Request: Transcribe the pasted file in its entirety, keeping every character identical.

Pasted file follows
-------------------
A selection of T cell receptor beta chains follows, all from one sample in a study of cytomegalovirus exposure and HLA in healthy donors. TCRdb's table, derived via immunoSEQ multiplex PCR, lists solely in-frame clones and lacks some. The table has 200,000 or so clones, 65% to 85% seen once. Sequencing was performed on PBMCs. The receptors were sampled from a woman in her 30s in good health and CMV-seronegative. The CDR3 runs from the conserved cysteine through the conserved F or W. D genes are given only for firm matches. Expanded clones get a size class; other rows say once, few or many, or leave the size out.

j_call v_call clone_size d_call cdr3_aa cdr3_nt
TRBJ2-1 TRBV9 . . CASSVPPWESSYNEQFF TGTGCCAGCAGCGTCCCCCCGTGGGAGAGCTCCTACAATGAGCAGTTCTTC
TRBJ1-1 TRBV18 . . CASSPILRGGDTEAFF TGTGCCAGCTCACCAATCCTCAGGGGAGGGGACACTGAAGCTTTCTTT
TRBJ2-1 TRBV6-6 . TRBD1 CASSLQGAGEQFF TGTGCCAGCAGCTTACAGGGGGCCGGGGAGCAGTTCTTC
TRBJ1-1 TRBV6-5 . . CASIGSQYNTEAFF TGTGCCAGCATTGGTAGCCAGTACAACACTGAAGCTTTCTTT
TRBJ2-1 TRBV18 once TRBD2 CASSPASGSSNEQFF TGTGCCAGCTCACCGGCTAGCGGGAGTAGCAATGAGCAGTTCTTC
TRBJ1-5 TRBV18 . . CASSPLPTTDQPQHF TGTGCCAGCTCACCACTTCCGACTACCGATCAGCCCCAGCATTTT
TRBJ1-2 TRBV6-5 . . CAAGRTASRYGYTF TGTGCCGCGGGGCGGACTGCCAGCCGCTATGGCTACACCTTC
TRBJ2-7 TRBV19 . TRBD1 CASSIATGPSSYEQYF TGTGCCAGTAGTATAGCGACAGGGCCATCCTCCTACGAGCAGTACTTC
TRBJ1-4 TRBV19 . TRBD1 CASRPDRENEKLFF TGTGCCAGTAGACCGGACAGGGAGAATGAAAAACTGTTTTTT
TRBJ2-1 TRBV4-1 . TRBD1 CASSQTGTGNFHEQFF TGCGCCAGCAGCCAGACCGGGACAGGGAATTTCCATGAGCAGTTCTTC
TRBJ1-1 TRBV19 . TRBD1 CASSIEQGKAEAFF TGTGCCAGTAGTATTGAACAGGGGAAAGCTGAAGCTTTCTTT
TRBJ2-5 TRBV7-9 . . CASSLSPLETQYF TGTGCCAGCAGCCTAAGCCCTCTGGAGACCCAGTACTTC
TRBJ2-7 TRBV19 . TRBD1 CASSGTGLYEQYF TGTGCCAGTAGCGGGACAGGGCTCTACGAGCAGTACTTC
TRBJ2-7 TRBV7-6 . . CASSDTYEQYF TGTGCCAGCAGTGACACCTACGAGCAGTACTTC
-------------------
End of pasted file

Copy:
A selection of T cell receptor beta chains follows, all from one sample in a study of cytomegalovirus exposure and HLA in healthy donors. TCRdb's table, derived via immunoSEQ multiplex PCR, lists solely in-frame clones and lacks some. The table has 200,000 or so clones, 65% to 85% seen once. Sequencing was performed on PBMCs. The receptors were sampled from a woman in her 30s in good health and CMV-seronegative. The CDR3 runs from the conserved cysteine through the conserved F or W. D genes are given only for firm matches. Expanded clones get a size class; other rows say once, few or many, or leave the size out.

j_call v_call clone_size d_call cdr3_aa cdr3_nt
TRBJ2-1 TRBV9 . . CASSVPPWESSYNEQFF TGTGCCAGCAGCGTCCCCCCGTGGGAGAGCTCCTACAATGAGCAGTTCTTC
TRBJ1-1 TRBV18 . . CASSPILRGGDTEAFF TGTGCCAGCTCACCAATCCTCAGGGGAGGGGACACTGAAGCTTTCTTT
TRBJ2-1 TRBV6-6 . TRBD1 CASSLQGAGEQFF TGTGCCAGCAGCTTACAGGGGGCCGGGGAGCAGTTCTTC
TRBJ1-1 TRBV6-5 . . CASIGSQYNTEAFF TGTGCCAGCATTGGTAGCCAGTACAACACTGAAGCTTTCTTT
TRBJ2-1 TRBV18 once TRBD2 CASSPASGSSNEQFF TGTGCCAGCTCACCGGCTAGCGGGAGTAGCAATGAGCAGTTCTTC
TRBJ1-5 TRBV18 . . CASSPLPTTDQPQHF TGTGCCAGCTCACCACTTCCGACTACCGATCAGCCCCAGCATTTT
TRBJ1-2 TRBV6-5 . . CAAGRTASRYGYTF TGTGCCGCGGGGCGGACTGCCAGCCGCTATGGCTACACCTTC
TRBJ2-7 TRBV19 . TRBD1 CASSIATGPSSYEQYF TGTGCCAGTAGTATAGCGACAGGGCCATCCTCCTACGAGCAGTACTTC
TRBJ1-4 TRBV19 . TRBD1 CASRPDRENEKLFF TGTGCCAGTAGACCGGACAGGGAGAATGAAAAACTGTTTTTT
TRBJ2-1 TRBV4-1 . TRBD1 CASSQTGTGNFHEQFF TGCGCCAGCAGCCAGACCGGGACAGGGAATTTCCATGAGCAGTTCTTC
TRBJ1-1 TRBV19 . TRBD1 CASSIEQGKAEAFF TGTGCCAGTAGTATTGAACAGGGGAAAGCTGAAGCTTTCTTT
TRBJ2-5 TRBV7-9 . . CASSLSPLETQYF TGTGCCAGCAGCCTAAGCCCTCTGGAGACCCAGTACTTC
TRBJ2-7 TRBV19 . TRBD1 CASSGTGLYEQYF TGTGCCAGTAGCGGGACAGGGCTCTACGAGCAGTACTTC
TRBJ2-7 TRBV7-6 . . CASSDTYEQYF TGTGCCAGCAGTGACACCTACGAGCAGTACTTC